Bumblebee and the midpoint

Is the midpoint necessary in a screenplay? – Bumblebee

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The midpoint is a particular moment that occurs roughly halfway through the screenplay. It can be represented by one scene or more and it is a very important turning point that changes the course of the story.

As an example, let’s take the midpoint of the one and only decent transformers movie ever made, Bumblebee, which occurs 1 hour and 10 minutes into the movie.

Break the story in half

In the book Save the cat, Blake Snyder says that the midpoint is placed in the middle of the story for a reason: breaking the script into two parts.

The first part introduces the audience to the hero, the villain, their world and whatever revenge/ambition/McGuffin/princess in a castle they’re trying to obtain. However, the second part is the one where one of them finally gets what he wants: hero rescues princess, villain kills hero, world doesn’t blow up, city gets destroyed etc…

But how do we go from point A (introducing the characters and their motivations) to point B (the characters get what they want)?

That’s what the midpoint is here for. It’s the pivotal moment that changes the tone of the story and raises the stakes.

Maybe before the protagonist was safe and sound, now he’s going to spend half of the movie running from the villain. Maybe the villain’s plan was working beautifully and all he had to do was twirl his mustache while petting his cat, now he has to work hard to stop the protagonist.

In Bumblebee, the first half is light-hearted fun, while the second half is action-packed and has higher stakes.

The revelation

Sometimes the midpoint comes in the way of a shocking revelation. Tell me if any of those scenarios sound familiar:

– the hero spent most of the time trying to stop the villain from achieving his goal, it turns out now that it was all a distraction and the true plan has just been revealed

– the protagonist finds out that his love interest has been hiding something or is secretly ashamed of their relationship and have a big fight

– the meek and docile “chosen one” finally figures out the true purpose of his powers and is more ready than ever to fight the villain

– The terrible secret/behavior of our hero is exposed and causes a fracture between him and his group of friends

As I said before, the midpoint is supposed to change the tone of the story and raise the stakes, only an extraordinary event like a revelation can do that.

Before the midpoint, Bumblebee and Charlie were having fun: pulling pranks, meeting new people, etc… But then something happens.

Bumblebee ends up (involuntarily) trashing Charlie’s house and she seems to realize for the first time that he can’t stay with her forever. 

After this, she finds out that Bumblebee is being hunted down by both the government and other aliens named Decepticons. Not only he can’t stay with her anymore, but he is in danger.

Ups and Downs

The midpoint of a movie

According to Snyder, there are two types of midpoint: the false victory (Up) and the false defeat (Down). Those have to both be “false” because we’re still in the middle of the story, and we can’t have the villain really defeat the hero this early, can we?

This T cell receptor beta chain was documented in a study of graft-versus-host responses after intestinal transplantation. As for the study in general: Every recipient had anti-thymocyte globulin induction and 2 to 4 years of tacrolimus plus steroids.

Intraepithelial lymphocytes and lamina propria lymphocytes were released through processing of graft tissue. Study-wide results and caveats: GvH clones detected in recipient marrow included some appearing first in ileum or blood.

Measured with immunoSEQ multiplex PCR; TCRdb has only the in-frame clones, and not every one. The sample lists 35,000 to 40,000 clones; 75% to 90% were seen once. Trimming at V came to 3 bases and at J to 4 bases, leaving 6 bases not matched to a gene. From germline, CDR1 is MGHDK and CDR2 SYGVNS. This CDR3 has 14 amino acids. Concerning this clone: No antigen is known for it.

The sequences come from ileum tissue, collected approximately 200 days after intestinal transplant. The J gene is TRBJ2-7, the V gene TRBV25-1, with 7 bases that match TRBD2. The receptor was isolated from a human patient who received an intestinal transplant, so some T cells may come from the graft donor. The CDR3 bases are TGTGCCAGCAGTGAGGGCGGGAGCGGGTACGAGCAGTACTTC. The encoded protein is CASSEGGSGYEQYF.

The false victory is exactly what it sounds: the protagonist thinks that he’s made it big or won the affection of his love interest, but after a few minutes things will start changing.

The false defeat is a little bit more nuanced. It could be a literal defeat by the hands of the villain or a moral defeat from his own allies. A betrayal, a pep talk from a friend who’s tired of his BS, a break up with the love interest. Anything that gets him down.

For Charlie, that would be the fight with her mother. She has spent the first hour of the movie sulking about not being able to fit into her new family, now she has her mother yelling at her for not making an effort to fit in.

“Everyone in this family is trying to be happy and all you wanna do is make things harder”

– Bumblebee

At the midpoint, Charlie and her mother yell at each other things that they have been boiling inside them the whole time. But instead of solving their problems, this makes them worse. So Charlie ends up jumping in her beetle and leaving the house miserable and lonely.

Is the midpoint necessary?

Well, it’s not necessary, but it’s not useless either. The second act of a story is usually the longest one and, even if it’s packed with action scenes, explosions, soap-opera-style drama, and thrilling experiences, it might end up being boring.

Act 1 and act 3 have their own functions: 1 has to introduce the characters and 3 has to show what happens to them in the end. Act 2 is simply the bridge that shows how the characters that we’ve come to know and love manage to reach their happy/bittersweet/sad ending.

But you can’t have the characters repeat the same actions over and over again.

It’s hard to keep an audience interested in the story if the events in the story keep repeating themselves. You can’t have our criminals run from the police for 50 minutes straight, or have two lovers make out for 40 minutes, or have a superhero fly in the sky for 30 minutes.

You need to have something that breaks the boredom, and that something is the midpoint. The event that shakes the earth under the protagonist’s feet and keeps the audience engaged.


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